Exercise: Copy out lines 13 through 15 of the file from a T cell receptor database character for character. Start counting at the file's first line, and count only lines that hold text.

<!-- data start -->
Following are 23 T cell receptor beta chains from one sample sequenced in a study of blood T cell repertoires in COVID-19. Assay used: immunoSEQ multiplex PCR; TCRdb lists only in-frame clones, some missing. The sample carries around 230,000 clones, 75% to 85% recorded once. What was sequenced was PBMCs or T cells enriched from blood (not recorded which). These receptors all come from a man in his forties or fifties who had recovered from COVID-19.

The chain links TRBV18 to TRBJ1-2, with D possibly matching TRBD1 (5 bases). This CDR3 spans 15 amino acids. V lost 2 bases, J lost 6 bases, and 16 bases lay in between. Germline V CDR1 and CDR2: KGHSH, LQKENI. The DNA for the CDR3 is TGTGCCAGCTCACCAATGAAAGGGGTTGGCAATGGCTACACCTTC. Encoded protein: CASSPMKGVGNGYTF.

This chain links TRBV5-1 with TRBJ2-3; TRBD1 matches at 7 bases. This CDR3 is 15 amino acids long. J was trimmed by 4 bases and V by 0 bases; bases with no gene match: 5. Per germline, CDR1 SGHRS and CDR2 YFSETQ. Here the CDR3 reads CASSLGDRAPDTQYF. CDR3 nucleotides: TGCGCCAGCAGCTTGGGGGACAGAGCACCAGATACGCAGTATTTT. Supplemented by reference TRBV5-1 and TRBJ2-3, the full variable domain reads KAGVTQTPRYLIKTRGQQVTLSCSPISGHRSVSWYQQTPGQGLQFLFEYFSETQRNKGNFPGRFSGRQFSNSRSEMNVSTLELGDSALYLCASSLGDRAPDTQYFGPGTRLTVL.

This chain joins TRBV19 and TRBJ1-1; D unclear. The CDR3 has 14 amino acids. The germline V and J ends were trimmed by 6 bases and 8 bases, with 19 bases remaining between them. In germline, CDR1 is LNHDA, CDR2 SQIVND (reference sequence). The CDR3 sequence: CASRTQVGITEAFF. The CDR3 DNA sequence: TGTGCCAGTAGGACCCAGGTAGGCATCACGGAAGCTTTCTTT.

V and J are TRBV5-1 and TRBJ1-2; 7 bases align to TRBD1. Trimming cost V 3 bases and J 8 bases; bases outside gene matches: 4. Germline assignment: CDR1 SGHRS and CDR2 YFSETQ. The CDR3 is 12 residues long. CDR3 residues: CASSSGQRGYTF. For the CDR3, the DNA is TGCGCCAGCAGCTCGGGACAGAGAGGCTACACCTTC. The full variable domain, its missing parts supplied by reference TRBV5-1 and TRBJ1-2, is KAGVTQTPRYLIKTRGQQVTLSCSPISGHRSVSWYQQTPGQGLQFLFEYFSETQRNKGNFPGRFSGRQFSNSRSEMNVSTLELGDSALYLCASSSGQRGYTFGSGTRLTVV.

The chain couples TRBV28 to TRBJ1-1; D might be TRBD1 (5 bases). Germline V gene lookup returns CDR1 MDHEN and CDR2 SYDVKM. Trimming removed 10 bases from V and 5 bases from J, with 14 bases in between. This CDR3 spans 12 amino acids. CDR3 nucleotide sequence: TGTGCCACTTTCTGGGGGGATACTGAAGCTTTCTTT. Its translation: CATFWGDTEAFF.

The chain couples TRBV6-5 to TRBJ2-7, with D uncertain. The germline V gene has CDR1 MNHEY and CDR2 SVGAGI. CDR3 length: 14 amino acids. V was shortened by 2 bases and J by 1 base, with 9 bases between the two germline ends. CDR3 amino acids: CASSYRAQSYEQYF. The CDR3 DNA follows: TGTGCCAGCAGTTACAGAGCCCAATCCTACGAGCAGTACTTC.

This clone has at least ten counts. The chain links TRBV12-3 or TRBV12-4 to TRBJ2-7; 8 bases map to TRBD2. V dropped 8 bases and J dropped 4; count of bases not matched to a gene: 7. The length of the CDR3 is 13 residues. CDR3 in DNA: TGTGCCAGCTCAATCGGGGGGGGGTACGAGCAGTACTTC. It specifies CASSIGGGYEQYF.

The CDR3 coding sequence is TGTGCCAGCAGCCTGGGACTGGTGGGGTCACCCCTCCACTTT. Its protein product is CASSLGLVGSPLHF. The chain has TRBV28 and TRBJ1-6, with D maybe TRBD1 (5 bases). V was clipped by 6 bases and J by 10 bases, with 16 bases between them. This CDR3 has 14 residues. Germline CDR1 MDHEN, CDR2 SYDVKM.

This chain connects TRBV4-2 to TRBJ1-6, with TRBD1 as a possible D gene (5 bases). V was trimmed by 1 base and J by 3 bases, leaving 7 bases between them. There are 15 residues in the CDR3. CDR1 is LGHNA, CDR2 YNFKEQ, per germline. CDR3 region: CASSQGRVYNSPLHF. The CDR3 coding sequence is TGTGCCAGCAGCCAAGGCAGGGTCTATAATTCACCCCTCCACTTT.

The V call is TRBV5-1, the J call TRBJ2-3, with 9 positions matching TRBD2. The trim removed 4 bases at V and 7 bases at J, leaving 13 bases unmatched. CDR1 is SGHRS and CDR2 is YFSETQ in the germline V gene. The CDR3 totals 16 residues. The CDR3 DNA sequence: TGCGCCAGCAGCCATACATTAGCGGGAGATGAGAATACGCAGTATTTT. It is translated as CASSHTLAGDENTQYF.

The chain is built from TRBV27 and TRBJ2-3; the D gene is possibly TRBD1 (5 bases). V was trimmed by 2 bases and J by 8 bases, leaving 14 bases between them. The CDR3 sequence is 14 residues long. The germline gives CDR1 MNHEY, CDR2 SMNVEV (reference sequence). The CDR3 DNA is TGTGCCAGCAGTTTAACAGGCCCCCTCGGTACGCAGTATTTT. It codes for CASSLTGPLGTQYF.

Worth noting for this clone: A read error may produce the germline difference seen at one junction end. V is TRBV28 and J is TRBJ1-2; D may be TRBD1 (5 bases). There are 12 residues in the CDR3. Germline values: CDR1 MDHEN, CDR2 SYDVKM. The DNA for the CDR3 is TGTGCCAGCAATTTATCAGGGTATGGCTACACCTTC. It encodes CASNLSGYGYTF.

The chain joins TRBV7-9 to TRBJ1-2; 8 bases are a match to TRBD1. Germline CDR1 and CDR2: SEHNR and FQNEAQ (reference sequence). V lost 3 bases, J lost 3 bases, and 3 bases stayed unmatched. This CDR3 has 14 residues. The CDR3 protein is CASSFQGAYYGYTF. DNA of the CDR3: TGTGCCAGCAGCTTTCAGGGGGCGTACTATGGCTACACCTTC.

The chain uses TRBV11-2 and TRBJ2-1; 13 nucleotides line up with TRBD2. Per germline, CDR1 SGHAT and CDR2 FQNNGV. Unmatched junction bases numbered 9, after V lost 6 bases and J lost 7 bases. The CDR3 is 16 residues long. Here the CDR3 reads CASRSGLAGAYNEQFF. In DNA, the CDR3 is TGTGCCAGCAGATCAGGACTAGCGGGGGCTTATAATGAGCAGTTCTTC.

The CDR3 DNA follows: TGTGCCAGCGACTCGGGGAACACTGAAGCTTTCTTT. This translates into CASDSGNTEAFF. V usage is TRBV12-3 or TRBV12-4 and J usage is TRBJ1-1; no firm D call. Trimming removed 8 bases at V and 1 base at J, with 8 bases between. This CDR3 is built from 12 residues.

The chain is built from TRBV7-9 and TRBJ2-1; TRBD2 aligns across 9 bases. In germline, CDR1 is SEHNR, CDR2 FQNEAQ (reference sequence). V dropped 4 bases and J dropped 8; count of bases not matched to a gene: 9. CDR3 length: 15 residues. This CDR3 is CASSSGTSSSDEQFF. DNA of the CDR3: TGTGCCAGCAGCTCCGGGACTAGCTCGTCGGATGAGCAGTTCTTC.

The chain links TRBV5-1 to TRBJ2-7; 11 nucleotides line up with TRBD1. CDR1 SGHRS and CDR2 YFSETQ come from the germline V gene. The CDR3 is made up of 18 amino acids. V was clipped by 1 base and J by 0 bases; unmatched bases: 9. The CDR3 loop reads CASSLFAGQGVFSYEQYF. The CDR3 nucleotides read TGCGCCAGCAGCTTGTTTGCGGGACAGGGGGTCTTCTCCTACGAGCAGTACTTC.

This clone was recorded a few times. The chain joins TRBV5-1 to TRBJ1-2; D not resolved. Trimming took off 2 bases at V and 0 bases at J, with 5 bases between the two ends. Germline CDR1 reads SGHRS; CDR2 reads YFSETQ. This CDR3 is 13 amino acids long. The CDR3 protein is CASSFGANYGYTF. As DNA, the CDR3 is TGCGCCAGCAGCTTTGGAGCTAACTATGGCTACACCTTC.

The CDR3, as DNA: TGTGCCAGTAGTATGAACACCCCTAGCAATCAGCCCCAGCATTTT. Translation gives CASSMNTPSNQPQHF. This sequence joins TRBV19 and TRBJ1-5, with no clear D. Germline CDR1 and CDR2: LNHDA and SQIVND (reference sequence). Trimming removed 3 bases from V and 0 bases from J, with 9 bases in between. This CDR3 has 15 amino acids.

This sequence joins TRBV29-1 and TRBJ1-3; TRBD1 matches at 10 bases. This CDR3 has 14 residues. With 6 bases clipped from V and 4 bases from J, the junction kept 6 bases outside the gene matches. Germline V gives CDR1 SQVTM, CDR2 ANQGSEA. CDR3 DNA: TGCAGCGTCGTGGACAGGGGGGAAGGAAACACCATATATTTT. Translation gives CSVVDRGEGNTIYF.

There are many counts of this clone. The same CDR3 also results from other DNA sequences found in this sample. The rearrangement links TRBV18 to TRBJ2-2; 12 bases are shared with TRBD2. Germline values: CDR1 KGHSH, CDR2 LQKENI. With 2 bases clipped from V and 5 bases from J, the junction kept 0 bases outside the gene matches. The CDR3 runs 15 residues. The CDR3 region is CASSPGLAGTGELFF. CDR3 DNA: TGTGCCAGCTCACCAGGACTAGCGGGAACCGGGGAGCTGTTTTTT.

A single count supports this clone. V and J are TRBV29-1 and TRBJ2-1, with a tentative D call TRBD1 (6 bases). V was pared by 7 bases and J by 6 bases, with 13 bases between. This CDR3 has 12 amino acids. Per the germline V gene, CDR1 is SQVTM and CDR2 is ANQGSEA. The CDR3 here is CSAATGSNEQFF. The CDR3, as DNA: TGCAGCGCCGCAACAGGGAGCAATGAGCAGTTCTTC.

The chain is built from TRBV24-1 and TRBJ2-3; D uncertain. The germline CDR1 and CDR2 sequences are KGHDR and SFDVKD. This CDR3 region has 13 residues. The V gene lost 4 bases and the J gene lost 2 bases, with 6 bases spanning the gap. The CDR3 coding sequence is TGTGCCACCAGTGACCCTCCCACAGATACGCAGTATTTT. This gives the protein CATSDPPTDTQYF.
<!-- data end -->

Worth noting for this clone: A read error may produce the germline difference seen at one junction end. V is TRBV28 and J is TRBJ1-2; D may be TRBD1 (5 bases). There are 12 residues in the CDR3. Germline values: CDR1 MDHEN, CDR2 SYDVKM. The DNA for the CDR3 is TGTGCCAGCAATTTATCAGGGTATGGCTACACCTTC. It encodes CASNLSGYGYTF.

The chain joins TRBV7-9 to TRBJ1-2; 8 bases are a match to TRBD1. Germline CDR1 and CDR2: SEHNR and FQNEAQ (reference sequence). V lost 3 bases, J lost 3 bases, and 3 bases stayed unmatched. This CDR3 has 14 residues. The CDR3 protein is CASSFQGAYYGYTF. DNA of the CDR3: TGTGCCAGCAGCTTTCAGGGGGCGTACTATGGCTACACCTTC.

The chain uses TRBV11-2 and TRBJ2-1; 13 nucleotides line up with TRBD2. Per germline, CDR1 SGHAT and CDR2 FQNNGV. Unmatched junction bases numbered 9, after V lost 6 bases and J lost 7 bases. The CDR3 is 16 residues long. Here the CDR3 reads CASRSGLAGAYNEQFF. In DNA, the CDR3 is TGTGCCAGCAGATCAGGACTAGCGGGGGCTTATAATGAGCAGTTCTTC.